Posts Tagged: grace torresdal

Rhubarb Torte Recipe


It’s a baking kind of day here in the Driftless Region. I don’t know about you, but there are about six ripe bananas in my freezer that need to get used, and my rhubarb is on its very last stalks. Since we’re officially into summer now, let’s say goodbye to spring. Go ahead and pull that last rhubarb up, warm the kitchen (I’m seriously wearing a fleece right now), and make this yummy treat!

This has been my go-to rhubarb recipe since it was introduced to me in 2009. It’s called a torte, but it’s unlike any torte I’ve ever made before. My grandma has a similar recipe, but this one is from my good friend Kristin Torresdal’s grandma, Grace Torresdal . If you do it right, it creates a magical top crust all by itself! Try it out, and please let me know if you have any questions.

Rhubarb Torte by Grace Torresdal (transcribed by Kristin Torresdal)
*For a 9×9 pan

Preheat oven to 350

• Wash and cut rhubarb (recipe calls for 2 cups but Grandma says she usually uses close to 3)
• 1 c. cake flour (or improvise and use 1 c. minus 3 tbsp regular flour); and then add 3 tbsp corn starch…this approximates consistency of cake flour
• 5 tbsp powdered sugar
• 1/2 c. butter

MIX AND BAKE CRUST 15 mins @ 350 degrees (Ed. note: It seems pretty crumbly when you put it in the pan, but once you pat it down and bake it, it does indeed form a solid crust. Sometimes I bake it a few minutes longer because I like my crust to be nice and firm…)


(Ed. note: that “order given” part is really important. Mix each ingredient after you’ve added it – this seems to be the secret to the crust “magically” appearing in the oven.)

• 2 eggs
• 1 3/4 c. sugar
• 1/4 tsp salt
• 1/4 c flour (regular, not cake) – Grandma says ‘I throw in an extra, heaping tsp because otherwise it can get runny…especially if we’ve had rain lately and the rhubarb is moist)
• 3/4 tsp baking powder
• Rhubarb (2-3 cups, as you prefer, cut up)

Spread the filling over the crust and bake @ 350 for 30-35 minutes – Grandma says it generally takes hers 35-40 minutes because she doesn’t like it too runny…and top gets crispier…in that case, I recommend letting it sit a bit so the rhubarb juices from below rise to the top…yum!
Serve with ice cream or cream (if you can possibly handle any more sweetness!)


 *9×13 INCH PAN RECIPE (follow steps above using the measurements below)

• 1 1/2 cake flour (it’s still adequate to take out 3 tbsp regular flour and replace with 3 tbsp corn starch)
• 7 1/2 tbsp powdered sugar
• 3/4 c butter
• 3 eggs
• 2 5/8 c sugar
• 1/2 tsp salt
• 3/8 c flour (heaping tsp extra)
• 1 1/8 tsp baking powder
• 3-4 c rhubarb, cut up

I know Kristin, her grandma, and of course the team at Inspire(d) hope you enjoy this recipe, and this lovely, cool day!


Probituary: Grace Torresdal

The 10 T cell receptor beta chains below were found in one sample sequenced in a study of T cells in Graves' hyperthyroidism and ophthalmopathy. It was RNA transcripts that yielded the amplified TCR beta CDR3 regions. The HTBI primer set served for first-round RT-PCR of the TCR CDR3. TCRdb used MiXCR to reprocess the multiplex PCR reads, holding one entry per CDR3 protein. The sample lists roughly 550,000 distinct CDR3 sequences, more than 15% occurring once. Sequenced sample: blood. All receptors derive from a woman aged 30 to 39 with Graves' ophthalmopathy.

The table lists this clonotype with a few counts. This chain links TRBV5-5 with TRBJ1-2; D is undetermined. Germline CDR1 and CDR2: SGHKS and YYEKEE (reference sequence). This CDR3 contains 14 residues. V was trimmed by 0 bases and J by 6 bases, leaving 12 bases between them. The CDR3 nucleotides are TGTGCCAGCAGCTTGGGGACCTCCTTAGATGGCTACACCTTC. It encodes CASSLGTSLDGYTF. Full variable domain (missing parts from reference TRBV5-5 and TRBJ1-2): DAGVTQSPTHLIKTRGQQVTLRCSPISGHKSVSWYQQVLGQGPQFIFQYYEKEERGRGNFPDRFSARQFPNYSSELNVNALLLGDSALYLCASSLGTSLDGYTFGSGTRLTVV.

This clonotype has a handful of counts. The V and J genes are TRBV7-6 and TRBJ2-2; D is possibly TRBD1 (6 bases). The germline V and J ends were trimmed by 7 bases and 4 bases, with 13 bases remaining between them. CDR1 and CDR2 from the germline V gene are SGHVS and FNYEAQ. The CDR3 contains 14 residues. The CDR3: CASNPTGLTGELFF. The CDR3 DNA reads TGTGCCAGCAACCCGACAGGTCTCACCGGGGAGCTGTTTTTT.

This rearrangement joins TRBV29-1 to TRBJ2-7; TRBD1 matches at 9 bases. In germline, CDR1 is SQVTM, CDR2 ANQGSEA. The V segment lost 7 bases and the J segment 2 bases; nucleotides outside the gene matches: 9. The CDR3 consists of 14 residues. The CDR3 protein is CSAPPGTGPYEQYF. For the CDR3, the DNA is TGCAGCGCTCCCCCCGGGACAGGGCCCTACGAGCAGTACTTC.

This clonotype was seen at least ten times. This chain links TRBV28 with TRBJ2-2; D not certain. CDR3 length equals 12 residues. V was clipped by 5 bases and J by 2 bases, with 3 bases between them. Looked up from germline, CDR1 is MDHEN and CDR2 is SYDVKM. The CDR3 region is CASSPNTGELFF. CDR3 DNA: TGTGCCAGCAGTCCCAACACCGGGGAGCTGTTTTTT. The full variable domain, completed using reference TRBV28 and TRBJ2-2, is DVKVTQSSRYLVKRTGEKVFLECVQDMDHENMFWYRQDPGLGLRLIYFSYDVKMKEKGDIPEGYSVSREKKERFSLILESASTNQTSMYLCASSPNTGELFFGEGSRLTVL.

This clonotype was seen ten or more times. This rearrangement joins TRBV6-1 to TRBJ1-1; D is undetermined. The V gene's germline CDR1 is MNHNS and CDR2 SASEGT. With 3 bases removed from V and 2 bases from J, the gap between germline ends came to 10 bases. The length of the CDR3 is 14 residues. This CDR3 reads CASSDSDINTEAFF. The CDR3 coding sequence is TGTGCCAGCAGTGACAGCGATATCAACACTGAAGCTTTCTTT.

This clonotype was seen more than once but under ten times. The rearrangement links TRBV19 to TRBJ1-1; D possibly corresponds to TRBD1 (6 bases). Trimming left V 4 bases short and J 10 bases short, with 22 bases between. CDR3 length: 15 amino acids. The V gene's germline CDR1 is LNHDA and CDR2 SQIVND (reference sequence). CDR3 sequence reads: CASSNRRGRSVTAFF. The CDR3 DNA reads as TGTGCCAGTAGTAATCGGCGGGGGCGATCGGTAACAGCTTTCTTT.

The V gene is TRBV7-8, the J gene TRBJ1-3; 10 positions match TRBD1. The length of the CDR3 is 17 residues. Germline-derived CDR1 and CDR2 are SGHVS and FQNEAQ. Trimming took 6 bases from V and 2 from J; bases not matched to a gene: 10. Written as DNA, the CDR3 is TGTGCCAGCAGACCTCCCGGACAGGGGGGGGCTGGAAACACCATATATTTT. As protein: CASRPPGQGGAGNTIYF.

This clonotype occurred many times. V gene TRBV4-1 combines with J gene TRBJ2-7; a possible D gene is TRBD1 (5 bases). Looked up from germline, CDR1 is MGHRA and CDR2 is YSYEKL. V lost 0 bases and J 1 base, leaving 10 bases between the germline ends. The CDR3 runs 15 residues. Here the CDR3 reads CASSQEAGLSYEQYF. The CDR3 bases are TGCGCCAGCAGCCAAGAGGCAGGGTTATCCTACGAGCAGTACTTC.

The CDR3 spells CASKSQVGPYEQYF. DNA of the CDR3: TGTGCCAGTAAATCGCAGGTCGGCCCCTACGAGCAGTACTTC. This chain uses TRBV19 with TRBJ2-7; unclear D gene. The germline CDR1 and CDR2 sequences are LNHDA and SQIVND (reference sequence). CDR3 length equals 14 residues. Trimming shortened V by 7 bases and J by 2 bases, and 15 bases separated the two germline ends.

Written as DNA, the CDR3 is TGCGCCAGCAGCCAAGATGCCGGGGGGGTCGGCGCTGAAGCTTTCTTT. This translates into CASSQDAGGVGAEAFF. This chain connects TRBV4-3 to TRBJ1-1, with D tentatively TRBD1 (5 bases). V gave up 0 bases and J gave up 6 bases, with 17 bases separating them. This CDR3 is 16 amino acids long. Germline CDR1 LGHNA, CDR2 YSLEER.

Originally published in the November 2007 issue of Inspire(d), we offer our condolences to the family and friends of Grace Torresdal. She passed away May 6, 2015.

Interviewed by granddaughter and long-time Inspire(d) friend Kristin Torresdal (pictured here with Grace). 

What’s the best advice anyone ever gave you?
It’s better to earn your own way through life than to expect other people to support you.

How about the worst?
I can’t really think of any bad advice I’ve received.  I suppose it was when Lester (my husband) told me how great the farm was.

What did you want to be when you grew up?
I was raised during the Depression years so I didn’t think about choosing a particular career; I was more concerned with finding any job where I could earn enough money to support myself.

What do/did you do?
I was a telephone operator in Watertown, SD (1947) and Tacoma, WA (1951); after that I was a stay-at-home mom and I worked on the farm (near Ossian, IA) with my husband, Lester.

If you were stranded on a desert island, what three things would you want with you?
A cell phone, a bag containing hair supplies (my hair rollers, comb, and hairspray), and a fishing rod.

Try to describe yourself in one sentence.
I tried to be the best helpmate that I could be to my husband and family in spite of not liking the farm life and I enjoy helping friends by doing babysitting and things like that.  I don’t know, it’s hard to describe yourself in just one sentence. What would you say about me?

Kristin: I would say that you are a very strong, intelligent, hard-working woman and that your faith, family, and a desire to help others are really important to you.  I know that this is cheating (because it’s more than one sentence) but I have to add that you are also a wonderful cook, that you have a great sense of humor, and that you are the best grandma a girl could ever have.

If you could eat anything every day for the rest of your life, what would it be?
Seafood: scallops, shrimp, and lobster. I really started to like seafood when we lived in Tacoma, WA.

Name one thing you could not live without.
I can’t think of anything I couldn’t live without because we never know from day to day what’s going to be taken from us.

Tell us about… your wedding:
I was married at Decorah Lutheran Church on Dec. 15, 1950 in a terrible snowstorm with well-below zero weather.  It was a wedding that truly focused on our Christian faith and how important it is to both of us.  My mother, brother, and sister were able to come, though they got stuck in the snow on their way to Iowa because the roads were drifted…but they made it to the ceremony in time. Shortly after the wedding, Lester and I left for Tacoma, WA.  We lived in Tacoma for 2 years and then moved to the farm (near Ossian, IA) and lived there for 37 years.